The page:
• Report this Comment On April 07, 2014, at 2:03 AM, Michaelkind wrote:

    I've got my 2010 Toyota Corolla which I consider good on gas and maintenance. I also have a 83" Porsche 911 SC a real "garage queen" which has both lousy mileage and great fun driving. If people want to drive a huge vehicle with bad mileage by themselves just because they can afford it maybe they should consider having a smaller "daily driver" with better mileage and garage queen the other for weekends. They also would have a back up for when one is in the shop and it would be great for our economy! Just a thought.

  • Report this Comment On April 07, 2014, at 6:58 AM, WSK wrote:

    My first car was a 1976 Pontiac Leman 350-4 barrel..... now that was a gas guzzler and I loved it.

  • Report this Comment On April 07, 2014, at 7:38 AM, thor48 wrote:

    I got better gas mivleage with my 350 Pontic LeMans. over 20 mpg on the highway.

  • Report this Comment On April 07, 2014, at 7:53 AM, Cartowngirl wrote:

    Don't believe this article-I own a 2013 Chrysler 300C with the Hemi--I get good mileage for a car of that size & quality-it surprised me--However I rented a 2014 Mustang at x'mas -6 cyl but SHARP Great car to Drive--mileage TERRIBLE! My first car---got 8 miles-but gas was .25 gal :)

  • Report this Comment On April 07, 2014, at 8:05 AM, JACKIE9TOES wrote:



  • Report this Comment On April 07, 2014, at 9:00 AM, DrG wrote:

    Most of the time those SUVs are not hauling six people but just one, the driver.

  • Report this Comment On April 07, 2014, at 9:02 AM, DrG wrote:

    Most of the time the SUVs are not hauling 6 people but just one, the driver.

  • Report this Comment On April 07, 2014, at 9:29 AM, PS75425 wrote:

    Once again ... barking up the wrong tree... if you want a vehicle with good MPG ... buy a Prius ... otherwise MPG is not really something to fuss about... vehicle cost per mile includes many things not just fuel cost ... do people forget??? ... also when's the last time you saw a Prius towing a 5000lb boat behind???? .... hmmmm....

  • Report this Comment On April 07, 2014, at 10:45 AM, miteycasey wrote:

    What a misleading article.

    ""Consumers aren't thrilled about the gas mileage they get with SUVs, but they simply don't have much choice when it comes to fitting five, six, or even more family members in their vehicles. ""

    up to 22 city / 32 highway

    2014 Chevrolet Equinox, MPG

    up to 20 city / 28 highway

    2014 Ford Explorer, MPG

    IF you want to cherry pick and use the worst of the worst, fine, but don't' pass that information off as a worldly view. It's myopic.

    The vehicles you choose are 'tanks' they are the largest passenger SUVs on the road. They also are very expensive, and the people who purchase them can afford to pay for the gasoline.

  • Report this Comment On April 07, 2014, at 10:46 AM, agsb02 wrote:

    I like gas guzzlers not because I like to pay high gas prices but for safety. Several years ago I was involved in a horrible accident. I am almost certain that if I had been driving an econobox that get 40 mpg, I would be "Pushing Daises"! I cm certain that what saved me was 4500 pounds of iron and steel surrounding me, not lightweight materials

  • Report this Comment On April 07, 2014, at 11:01 AM, tbyrd58 wrote:

    Too bad about the xB. We own one of the original 2004-2006 models and it is roomy, reliable and gets around 32 mpg. The current model is heavier and replaces the 1.5 l engine with a 2.4 l engine. It faster, has more luggage space, but has lost it's charm.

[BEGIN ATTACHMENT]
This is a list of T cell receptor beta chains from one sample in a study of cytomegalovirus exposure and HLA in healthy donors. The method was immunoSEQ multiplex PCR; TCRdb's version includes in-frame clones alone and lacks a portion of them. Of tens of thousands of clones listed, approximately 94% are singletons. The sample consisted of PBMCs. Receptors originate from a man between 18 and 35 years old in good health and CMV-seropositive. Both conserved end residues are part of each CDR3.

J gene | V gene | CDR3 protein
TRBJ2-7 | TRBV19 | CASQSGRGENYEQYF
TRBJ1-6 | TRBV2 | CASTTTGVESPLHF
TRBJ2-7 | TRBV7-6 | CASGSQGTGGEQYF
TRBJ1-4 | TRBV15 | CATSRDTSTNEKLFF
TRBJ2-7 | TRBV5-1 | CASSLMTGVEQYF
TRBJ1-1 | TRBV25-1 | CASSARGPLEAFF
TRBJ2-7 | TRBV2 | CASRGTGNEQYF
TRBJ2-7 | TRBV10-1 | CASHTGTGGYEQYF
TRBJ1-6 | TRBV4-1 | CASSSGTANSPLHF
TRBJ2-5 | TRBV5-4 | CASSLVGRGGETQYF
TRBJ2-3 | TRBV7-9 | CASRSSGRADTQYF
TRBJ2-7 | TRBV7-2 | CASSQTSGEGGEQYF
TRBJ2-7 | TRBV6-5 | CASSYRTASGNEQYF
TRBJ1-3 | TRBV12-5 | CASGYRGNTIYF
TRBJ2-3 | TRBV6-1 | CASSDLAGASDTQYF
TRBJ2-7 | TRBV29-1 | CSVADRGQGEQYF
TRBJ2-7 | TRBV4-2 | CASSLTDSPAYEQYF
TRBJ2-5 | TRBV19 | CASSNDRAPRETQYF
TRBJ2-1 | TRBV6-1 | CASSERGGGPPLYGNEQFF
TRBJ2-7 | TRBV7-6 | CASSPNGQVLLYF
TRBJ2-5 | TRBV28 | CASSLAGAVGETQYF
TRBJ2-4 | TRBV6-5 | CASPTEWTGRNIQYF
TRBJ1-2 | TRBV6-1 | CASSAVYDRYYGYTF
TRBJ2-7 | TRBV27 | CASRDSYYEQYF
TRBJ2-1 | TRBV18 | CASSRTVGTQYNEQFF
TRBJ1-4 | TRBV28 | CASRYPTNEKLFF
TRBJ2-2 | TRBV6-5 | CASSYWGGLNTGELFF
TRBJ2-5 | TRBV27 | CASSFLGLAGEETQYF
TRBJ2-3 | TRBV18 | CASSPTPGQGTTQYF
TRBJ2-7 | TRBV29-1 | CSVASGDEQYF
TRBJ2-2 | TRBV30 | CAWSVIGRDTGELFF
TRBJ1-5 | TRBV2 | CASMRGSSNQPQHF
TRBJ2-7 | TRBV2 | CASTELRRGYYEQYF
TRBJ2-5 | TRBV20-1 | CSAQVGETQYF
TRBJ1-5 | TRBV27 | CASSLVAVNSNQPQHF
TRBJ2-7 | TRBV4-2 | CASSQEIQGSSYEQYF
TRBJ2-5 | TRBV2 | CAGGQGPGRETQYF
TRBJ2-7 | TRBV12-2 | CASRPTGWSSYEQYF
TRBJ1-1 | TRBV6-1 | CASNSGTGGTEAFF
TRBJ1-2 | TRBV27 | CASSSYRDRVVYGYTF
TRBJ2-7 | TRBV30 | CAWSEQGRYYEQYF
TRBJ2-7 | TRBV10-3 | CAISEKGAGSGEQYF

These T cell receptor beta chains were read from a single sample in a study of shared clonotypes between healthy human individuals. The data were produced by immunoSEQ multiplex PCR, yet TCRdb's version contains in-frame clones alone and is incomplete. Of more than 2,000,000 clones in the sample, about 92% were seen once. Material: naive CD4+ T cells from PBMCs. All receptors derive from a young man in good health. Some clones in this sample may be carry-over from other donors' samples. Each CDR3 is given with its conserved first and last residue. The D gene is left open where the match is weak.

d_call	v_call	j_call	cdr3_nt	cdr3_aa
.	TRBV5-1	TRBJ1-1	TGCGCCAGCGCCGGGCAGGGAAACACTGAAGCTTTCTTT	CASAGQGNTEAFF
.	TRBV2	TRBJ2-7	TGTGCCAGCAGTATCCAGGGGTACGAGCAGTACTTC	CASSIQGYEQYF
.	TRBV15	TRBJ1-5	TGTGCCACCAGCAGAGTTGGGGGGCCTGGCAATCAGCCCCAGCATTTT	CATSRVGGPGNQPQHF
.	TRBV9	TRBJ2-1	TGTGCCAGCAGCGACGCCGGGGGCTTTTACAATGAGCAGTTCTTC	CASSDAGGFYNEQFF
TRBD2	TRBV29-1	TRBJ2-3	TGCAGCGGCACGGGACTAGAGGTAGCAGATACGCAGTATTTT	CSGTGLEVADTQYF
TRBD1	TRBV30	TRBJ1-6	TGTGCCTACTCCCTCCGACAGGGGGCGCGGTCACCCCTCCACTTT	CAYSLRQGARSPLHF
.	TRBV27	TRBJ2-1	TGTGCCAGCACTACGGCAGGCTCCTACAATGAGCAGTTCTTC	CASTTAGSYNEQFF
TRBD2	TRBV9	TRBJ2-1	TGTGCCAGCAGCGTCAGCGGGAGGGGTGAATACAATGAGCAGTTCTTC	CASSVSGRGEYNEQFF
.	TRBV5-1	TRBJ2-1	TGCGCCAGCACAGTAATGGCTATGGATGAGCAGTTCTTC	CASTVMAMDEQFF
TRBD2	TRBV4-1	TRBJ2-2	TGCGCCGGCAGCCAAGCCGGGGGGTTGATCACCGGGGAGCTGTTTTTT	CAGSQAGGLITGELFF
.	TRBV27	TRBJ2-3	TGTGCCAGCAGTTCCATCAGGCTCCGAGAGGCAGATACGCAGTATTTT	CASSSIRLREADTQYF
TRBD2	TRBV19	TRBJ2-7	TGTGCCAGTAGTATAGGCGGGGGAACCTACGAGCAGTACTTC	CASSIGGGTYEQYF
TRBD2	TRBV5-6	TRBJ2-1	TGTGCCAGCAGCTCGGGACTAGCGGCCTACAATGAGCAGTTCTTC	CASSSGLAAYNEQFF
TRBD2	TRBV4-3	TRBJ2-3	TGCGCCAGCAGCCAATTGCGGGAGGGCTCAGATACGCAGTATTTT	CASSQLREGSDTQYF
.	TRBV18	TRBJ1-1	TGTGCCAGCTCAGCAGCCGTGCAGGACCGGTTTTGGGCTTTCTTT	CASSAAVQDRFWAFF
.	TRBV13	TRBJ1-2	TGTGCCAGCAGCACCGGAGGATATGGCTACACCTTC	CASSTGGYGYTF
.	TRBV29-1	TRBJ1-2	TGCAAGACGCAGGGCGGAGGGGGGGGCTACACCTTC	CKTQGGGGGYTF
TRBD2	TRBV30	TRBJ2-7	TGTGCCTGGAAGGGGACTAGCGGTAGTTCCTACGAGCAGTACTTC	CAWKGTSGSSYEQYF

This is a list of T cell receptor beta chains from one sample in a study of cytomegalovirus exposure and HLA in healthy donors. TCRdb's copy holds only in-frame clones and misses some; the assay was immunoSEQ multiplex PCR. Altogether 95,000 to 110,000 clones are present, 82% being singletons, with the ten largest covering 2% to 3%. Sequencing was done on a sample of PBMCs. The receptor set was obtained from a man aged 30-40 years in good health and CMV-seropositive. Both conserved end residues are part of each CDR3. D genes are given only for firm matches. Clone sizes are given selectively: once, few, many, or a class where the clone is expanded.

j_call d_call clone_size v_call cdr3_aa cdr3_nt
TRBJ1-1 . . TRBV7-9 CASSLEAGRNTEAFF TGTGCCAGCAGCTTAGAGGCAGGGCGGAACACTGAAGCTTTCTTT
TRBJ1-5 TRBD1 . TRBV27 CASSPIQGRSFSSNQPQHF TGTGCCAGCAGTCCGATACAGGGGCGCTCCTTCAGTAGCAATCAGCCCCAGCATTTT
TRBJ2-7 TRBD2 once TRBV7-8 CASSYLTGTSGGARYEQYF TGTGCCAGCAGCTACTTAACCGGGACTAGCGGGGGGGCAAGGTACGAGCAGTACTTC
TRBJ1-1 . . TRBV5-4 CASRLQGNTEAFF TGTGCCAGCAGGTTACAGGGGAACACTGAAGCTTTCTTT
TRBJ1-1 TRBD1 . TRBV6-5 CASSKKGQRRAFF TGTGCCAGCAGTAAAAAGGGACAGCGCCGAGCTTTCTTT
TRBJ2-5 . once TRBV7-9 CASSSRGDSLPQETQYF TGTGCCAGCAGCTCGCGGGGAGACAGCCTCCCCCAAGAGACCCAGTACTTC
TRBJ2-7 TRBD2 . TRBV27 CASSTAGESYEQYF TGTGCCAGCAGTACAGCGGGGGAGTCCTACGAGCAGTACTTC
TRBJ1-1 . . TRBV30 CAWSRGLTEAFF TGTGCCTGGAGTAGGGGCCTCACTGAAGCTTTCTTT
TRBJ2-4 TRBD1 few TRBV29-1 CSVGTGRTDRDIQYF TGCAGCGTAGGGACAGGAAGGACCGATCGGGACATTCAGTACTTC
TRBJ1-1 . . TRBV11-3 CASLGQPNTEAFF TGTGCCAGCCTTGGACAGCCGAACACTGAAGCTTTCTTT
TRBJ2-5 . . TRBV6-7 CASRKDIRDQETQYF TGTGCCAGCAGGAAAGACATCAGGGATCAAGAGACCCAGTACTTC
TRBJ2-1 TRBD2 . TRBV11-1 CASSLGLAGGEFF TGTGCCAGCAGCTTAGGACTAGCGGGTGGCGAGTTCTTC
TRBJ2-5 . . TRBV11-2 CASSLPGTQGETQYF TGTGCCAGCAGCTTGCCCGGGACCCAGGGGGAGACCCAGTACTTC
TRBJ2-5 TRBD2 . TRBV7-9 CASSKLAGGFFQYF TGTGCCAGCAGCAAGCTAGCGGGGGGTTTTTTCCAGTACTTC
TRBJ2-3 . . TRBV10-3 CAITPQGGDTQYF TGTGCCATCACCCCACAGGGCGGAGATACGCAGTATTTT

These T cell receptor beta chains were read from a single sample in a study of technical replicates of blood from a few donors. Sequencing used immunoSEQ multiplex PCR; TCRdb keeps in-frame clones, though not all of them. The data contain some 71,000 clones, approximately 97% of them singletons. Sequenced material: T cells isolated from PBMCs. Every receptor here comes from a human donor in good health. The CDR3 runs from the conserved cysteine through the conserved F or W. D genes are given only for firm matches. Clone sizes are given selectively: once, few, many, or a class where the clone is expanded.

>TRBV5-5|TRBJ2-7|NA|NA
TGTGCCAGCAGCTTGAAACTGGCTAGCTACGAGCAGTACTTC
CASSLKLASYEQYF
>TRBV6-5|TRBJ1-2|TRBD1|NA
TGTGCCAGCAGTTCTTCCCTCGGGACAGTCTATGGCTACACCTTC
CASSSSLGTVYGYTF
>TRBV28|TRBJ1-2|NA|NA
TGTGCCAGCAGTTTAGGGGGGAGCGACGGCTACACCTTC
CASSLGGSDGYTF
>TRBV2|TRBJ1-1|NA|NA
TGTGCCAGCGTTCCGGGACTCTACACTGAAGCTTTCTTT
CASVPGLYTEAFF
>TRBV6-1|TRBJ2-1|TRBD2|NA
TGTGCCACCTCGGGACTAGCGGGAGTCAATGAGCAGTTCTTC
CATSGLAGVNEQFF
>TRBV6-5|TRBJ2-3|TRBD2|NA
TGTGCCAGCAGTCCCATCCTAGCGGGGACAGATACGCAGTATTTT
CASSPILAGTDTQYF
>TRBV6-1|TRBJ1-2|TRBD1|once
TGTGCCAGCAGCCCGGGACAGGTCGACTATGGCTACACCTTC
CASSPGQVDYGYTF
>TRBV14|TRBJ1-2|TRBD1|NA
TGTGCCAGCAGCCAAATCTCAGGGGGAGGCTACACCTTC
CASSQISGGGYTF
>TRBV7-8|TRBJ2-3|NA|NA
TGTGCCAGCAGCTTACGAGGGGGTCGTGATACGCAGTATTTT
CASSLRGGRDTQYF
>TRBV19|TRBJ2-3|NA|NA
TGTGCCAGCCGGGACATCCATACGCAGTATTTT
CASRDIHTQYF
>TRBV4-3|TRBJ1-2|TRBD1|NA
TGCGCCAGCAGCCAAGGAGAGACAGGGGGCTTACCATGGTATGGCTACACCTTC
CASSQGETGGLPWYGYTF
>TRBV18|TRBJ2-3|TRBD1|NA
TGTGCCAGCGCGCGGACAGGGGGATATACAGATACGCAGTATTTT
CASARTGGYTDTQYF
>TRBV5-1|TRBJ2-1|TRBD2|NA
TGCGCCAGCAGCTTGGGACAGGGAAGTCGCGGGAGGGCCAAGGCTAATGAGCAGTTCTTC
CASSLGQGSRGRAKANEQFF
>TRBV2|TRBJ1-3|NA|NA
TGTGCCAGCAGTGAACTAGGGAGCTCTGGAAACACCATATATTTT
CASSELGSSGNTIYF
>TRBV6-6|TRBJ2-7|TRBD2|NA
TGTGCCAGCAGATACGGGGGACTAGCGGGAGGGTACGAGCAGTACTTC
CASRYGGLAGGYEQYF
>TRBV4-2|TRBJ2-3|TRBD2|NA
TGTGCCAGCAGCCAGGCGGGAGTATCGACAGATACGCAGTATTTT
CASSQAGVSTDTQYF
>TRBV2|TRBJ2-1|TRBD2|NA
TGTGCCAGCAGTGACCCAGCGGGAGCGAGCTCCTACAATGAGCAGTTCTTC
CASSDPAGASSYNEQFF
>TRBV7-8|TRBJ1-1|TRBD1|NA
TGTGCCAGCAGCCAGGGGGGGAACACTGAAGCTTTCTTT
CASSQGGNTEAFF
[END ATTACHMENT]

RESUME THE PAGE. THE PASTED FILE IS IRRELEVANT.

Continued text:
• Report this Comment On April 07, 2014, at 11:55 AM, RallySS wrote:

    I'm calling B.S. on this one. I own a 2011 Camaro SS convertible and get nowhere near that terrible mpg. I fact checked for both my year and the current year to make sure, and the numbers they provided are worse than even the ZL-1 is reported to have. Not sure where your numbers came from, but highly misleading reporting. Here is the link to the absolutely unbiased website that lists all cars that have reported:

  • Report this Comment On April 07, 2014, at 2:20 PM, Mudgrips wrote:

    Drove my 2008 Corvette from Houston to Santa Fe NM & back - set the cruise control on 90 for most of the trip - averaged 28.5 mpg for the whole trip

  • Report this Comment On April 07, 2014, at 10:33 PM, renaldorae wrote:

    were i live if you drive a 4 cyl with no power you get run off the road. There is no way im driving anything less than a v8 down here even if it means i have to look at the car out the window becuase i cant put gas in it.

  • Report this Comment On April 08, 2014, at 6:18 AM, kca124cain wrote:

    You know the author knows his job when he is too stupid to know that Cadillac is G.M., not Fiat.

    Also, where are his numbers coming from? The Escalade is the same vehicle as the Tahoe/ Suburban and they are at 14/18. Have been for more than 12 years. My 03 Suburban still gets a combined 15-16 mpg and about 18 on the highway. Of course that is with the 5.3 litre which has been the mot popular engine in these.

    Then there is the people/ cargo factor. When you factor that into the equation, big SUV's can make sense.

  • Report this Comment On May 04, 2015, at 2:33 AM, TheTruthHurts wrote:

    Your EPA figures for the SUV/minivan category are all incorrect. The numbers in the highway column are correct, but the numbers you have listed as "Combined MPG" are actually the numbers for their rated city mileage. The Ford Expedition EL Eddie Bauer, for example, is rated at 13 city, 18 highway, and 15 combined. A retraction and numerous corrections are in order.

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Sean Williams

A Fool since 2010, and a graduate from UC San Diego with a B.A. in Economics, Sean specializes in the healthcare sector and in investment planning topics. You'll usually find him writing about Obamacare, marijuana, developing drugs, diagnostics, and medical devices, Social Security, taxes, or any number of other macroeconomic issues.